Thoughts, Ideas, Observations

Keatley Creek and the Meaning of Time

John Bedell

Keatley Creek is an archaeological site in British Columbia.  It is not on the coast, where the famous Indians of the Northwest have their towns and totem poles, but in an arid region of the interior plateau. The main resource is the immense runs of salmon that swim every year up the Frazier River with astonishing predictability, and Keatley Creek, like all the major sites of the area, overlooks a rough, narrow stretch of the river where the fishing is good.  From the air the site looks like a fragment of moonscape, or perhaps a NASA training facility, with craters jammed up against each other across the whole of a level hilltop.  The "craters" are the remains of the pit houses where the native inhabitants lived out the harsh local winters.  Pit houses like these were still in use only a century ago, so the way they were built is well known.  A round, flat-bottomed hole was dug through the topsoil and into the glacial gravel that underlay the site, about 3 feet (1 meter) deep and anywhere from 10 to 50 feet (3 to 15 meters) in diameter.  A conical roof was then built by bracing logs against the walls of the pit and securing them together at the apex; this frame was covered with branches and then with the dirt that had been dug out of the hole.  A single hole near the center of the roof served as both door and chimney.

Keatley Creek was explored by a team of archeologists under the direction of Brian Hayden, and he describes their work in an excellent little book meant for undergraduates, The Pithouses of Keatley Creek.  As Hayden tells it, the story of Keatley Creek is a sort of experiment in extremely slow cultural change. Keatley Creek was occupied for about 3000 years and it seems that at least the larger pit houses were used throughout that entire period.  Of course, the roofs had to be replaced every century or so, but it does seem that people not only lived on this site for 3000 years, they lived in the same houses for 3000 years.  So far as anyone can tell, there was no major change in the local population from before 5000 BC until the arrival of Europeans, so that the current Native American inhabitants of the region are the descendants of the first builders of those pit houses.  Nor was there much in the way of cultural evolution.  Throughout the 3000-year history of Keatley Creek, the residents fished for salmon during the spring fish runs, dried the fish on racks, and stored the dried fish in pits in the floor of their houses.  They never adopted pottery, and there was no major change in their stone or bone tools, either.

But it gets worse.  In historic times, the larger pit houses belonged to aristocratic families whose large households included hereditary servant families.  The basis of these families' wealth was their ownership of the best fishing stations, but they also controlled mountain valleys where they hunted deer and gathered berries in the summer.  Hayden found that the stone tools at Keatley Creek were made of various cherts and jaspers from those upland valleys, and that each of the large houses favored one type of stone throughout its history.  It seems that for 3000 years the ownership of the house was held by a family that did its hunting, and quarried stone for tools, in the same part of the mountains; for all we know, it may have been the same family for the entire time.  Imagine:  one family, one house, one hunting ground, one fishing station, for 150 generations.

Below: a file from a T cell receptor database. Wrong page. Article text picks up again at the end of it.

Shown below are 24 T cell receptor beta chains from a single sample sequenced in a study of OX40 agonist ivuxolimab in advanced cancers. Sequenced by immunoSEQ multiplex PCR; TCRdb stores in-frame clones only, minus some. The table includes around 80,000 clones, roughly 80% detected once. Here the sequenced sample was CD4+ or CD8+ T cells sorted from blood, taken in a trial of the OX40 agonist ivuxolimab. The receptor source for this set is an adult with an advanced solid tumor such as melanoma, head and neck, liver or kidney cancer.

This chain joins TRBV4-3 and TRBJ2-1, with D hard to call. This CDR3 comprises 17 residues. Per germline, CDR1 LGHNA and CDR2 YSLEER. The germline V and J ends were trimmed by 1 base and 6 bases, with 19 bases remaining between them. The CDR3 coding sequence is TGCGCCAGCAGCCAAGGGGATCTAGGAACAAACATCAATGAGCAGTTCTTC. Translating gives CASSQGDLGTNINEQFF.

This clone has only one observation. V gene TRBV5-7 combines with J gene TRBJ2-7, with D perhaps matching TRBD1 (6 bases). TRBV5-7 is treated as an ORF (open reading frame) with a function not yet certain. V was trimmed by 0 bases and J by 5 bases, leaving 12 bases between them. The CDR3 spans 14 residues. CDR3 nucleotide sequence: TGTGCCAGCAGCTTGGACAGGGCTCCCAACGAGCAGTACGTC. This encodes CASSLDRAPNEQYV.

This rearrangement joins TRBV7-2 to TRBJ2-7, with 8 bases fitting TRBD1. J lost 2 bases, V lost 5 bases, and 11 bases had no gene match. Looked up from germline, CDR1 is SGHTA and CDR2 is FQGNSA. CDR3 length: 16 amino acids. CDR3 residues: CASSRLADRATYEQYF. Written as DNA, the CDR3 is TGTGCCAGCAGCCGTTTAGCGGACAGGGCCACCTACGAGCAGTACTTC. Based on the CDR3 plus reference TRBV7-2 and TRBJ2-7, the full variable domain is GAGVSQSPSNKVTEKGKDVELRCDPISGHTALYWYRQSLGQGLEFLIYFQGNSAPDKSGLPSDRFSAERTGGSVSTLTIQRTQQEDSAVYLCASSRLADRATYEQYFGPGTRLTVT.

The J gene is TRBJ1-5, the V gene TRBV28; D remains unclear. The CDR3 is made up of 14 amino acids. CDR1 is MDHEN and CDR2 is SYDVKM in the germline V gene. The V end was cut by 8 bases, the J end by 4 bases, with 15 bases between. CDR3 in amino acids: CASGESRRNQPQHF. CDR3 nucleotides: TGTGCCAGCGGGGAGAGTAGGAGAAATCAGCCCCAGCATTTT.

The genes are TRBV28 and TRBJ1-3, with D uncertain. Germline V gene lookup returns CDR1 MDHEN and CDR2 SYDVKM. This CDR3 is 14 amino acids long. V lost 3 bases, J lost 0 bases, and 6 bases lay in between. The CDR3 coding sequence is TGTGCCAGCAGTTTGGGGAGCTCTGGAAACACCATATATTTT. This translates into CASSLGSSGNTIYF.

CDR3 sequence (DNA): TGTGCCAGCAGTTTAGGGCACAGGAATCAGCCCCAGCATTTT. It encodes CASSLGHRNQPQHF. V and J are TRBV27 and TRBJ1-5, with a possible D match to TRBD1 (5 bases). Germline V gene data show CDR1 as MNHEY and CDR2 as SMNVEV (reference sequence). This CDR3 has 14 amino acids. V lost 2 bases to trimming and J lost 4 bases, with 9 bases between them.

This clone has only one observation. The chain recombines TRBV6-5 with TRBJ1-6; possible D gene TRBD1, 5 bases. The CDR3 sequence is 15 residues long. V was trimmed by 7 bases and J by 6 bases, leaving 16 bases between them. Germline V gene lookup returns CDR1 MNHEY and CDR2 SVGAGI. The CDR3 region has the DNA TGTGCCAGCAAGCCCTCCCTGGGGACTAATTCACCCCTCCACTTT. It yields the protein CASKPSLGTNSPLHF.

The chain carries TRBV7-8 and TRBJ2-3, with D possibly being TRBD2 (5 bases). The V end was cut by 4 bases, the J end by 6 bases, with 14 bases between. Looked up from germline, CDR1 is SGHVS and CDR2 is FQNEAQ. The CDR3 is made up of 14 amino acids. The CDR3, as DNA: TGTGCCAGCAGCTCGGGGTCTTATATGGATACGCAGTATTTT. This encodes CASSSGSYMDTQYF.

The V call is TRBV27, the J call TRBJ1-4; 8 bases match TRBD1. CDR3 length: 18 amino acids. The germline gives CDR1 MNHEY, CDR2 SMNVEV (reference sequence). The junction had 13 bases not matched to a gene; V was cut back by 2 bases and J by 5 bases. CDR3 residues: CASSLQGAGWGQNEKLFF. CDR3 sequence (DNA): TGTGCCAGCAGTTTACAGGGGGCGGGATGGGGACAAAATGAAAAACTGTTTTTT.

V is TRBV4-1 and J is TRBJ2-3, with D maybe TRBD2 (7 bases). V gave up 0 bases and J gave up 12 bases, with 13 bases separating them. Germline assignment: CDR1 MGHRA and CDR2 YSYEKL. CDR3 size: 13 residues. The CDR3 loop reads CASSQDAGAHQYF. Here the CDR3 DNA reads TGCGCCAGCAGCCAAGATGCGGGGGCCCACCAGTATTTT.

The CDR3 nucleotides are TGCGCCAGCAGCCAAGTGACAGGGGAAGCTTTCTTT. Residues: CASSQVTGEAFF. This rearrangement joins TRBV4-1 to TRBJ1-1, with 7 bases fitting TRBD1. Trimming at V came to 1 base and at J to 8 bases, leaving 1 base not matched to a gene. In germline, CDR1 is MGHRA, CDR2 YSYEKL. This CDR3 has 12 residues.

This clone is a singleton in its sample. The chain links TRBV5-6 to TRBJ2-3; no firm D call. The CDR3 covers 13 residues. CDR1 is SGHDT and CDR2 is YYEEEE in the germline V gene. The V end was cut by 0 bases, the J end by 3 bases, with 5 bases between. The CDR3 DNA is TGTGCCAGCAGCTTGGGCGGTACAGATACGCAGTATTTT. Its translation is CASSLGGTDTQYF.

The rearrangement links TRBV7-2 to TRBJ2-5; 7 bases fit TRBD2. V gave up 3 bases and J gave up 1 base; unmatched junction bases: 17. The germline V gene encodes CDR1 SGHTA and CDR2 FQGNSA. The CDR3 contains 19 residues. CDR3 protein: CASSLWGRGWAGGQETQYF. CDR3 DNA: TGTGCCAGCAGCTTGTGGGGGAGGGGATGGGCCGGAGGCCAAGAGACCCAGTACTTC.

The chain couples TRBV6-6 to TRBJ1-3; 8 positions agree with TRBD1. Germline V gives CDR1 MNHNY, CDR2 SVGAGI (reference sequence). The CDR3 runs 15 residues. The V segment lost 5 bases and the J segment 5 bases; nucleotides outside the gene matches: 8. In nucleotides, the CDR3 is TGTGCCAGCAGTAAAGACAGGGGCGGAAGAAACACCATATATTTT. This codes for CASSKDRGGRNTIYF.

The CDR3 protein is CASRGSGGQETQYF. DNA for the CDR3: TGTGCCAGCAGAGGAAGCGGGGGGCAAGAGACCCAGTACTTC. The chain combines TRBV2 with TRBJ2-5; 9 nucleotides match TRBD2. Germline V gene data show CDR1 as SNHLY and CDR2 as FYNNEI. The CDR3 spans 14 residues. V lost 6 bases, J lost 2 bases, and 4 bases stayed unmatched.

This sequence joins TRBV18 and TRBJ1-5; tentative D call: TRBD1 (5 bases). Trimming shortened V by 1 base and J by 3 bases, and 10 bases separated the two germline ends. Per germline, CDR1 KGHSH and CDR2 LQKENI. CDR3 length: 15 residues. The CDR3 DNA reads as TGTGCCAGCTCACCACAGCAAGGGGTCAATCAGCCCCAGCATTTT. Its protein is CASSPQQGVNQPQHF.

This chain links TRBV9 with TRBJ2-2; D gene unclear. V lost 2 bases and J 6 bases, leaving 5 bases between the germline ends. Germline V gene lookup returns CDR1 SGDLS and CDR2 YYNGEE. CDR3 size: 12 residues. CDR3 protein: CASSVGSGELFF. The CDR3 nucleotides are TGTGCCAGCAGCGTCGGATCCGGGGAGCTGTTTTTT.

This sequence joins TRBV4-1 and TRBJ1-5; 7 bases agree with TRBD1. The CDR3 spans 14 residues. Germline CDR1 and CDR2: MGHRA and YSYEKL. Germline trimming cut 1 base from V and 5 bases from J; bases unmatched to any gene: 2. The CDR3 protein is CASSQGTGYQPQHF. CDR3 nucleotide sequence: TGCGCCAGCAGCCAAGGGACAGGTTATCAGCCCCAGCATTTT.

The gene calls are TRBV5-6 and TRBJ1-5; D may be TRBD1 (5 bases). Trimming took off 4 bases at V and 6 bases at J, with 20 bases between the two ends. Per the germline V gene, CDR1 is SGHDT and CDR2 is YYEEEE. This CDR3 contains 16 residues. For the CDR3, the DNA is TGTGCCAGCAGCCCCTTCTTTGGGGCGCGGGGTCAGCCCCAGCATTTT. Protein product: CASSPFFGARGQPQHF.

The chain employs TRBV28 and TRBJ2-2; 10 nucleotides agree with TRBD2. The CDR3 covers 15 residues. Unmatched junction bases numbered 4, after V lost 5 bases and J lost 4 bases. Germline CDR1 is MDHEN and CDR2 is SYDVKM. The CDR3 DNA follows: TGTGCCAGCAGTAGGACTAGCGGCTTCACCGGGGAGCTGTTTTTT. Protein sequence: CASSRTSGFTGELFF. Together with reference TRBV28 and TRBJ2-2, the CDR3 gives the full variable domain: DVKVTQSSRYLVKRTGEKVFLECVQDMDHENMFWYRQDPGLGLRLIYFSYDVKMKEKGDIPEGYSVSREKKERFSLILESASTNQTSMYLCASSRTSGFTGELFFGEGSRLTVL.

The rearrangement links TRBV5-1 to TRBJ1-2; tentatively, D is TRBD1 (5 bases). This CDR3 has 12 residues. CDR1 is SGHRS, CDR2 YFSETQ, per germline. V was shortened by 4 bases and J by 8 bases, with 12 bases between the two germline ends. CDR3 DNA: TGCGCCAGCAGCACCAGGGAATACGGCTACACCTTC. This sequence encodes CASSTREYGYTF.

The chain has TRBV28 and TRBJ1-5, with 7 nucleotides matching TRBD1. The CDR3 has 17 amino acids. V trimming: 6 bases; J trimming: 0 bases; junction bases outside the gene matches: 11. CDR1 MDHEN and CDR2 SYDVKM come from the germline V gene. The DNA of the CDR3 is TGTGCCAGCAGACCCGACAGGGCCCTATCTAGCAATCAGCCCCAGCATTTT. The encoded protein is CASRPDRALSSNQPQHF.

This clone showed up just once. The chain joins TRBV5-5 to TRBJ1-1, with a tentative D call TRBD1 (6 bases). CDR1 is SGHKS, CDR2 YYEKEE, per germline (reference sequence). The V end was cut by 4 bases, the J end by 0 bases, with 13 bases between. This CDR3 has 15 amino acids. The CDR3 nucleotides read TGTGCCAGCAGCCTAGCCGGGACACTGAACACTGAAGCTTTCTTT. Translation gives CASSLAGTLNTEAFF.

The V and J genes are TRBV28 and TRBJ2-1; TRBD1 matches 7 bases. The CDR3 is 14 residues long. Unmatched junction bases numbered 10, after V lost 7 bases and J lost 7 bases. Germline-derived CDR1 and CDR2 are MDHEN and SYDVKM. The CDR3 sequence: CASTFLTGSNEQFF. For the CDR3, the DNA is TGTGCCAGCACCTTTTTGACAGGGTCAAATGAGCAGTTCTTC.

Now imagine what life was like inside those big pit houses.   Hayden was able to show that the aristocratic owners lived on one side of the house, where the larger hearths, the larger storage pits, and the better tools and ornaments were all found, and their servants or poor relations on the other side.  The bones from the good side of the house were mostly ribs and vertebrae from the best parts of the fish, while the tail bones came mostly from the poor side.  The deer bones were also mostly from the rich side.  So we can imagine the rich folks keeping warm with big fires and eating the best parts of the fish, while their inferiors watched them from the other side of the same room, huddling by tiny fires and gnawing on fish tails.  To this visual image we must add the smell.  Air-drying salmon protects it from harmful rot, but European observers all thought the process left the fish "half tainted."  The smell in a closed house full of the stuff "was such as nobody who has not grown up with the stench can endure it for even a few minutes."

The more I think about this strange place, the more disoriented and disgusted I become.  For a culture to change so little over such an enormous length of time astonishes me, and to think of the palpable unfairness that endured over the long centuries repulses me.  The image of long winters spent crowded into those smoky, foul-smelling houses reinforces the claustrophobic feel of the unchanging history, creating a perfect picture of frozen horror: 3000 years of the same people living in the same stinking pits, unfairly dividing the same dried fish.  I simply can't imagine.

February 2001

From the 
Commonplace Book

The struggle of man against power is the struggle of memory against forgetting.

--Milan Kundera


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Keatley Creek and the Meaning of Time

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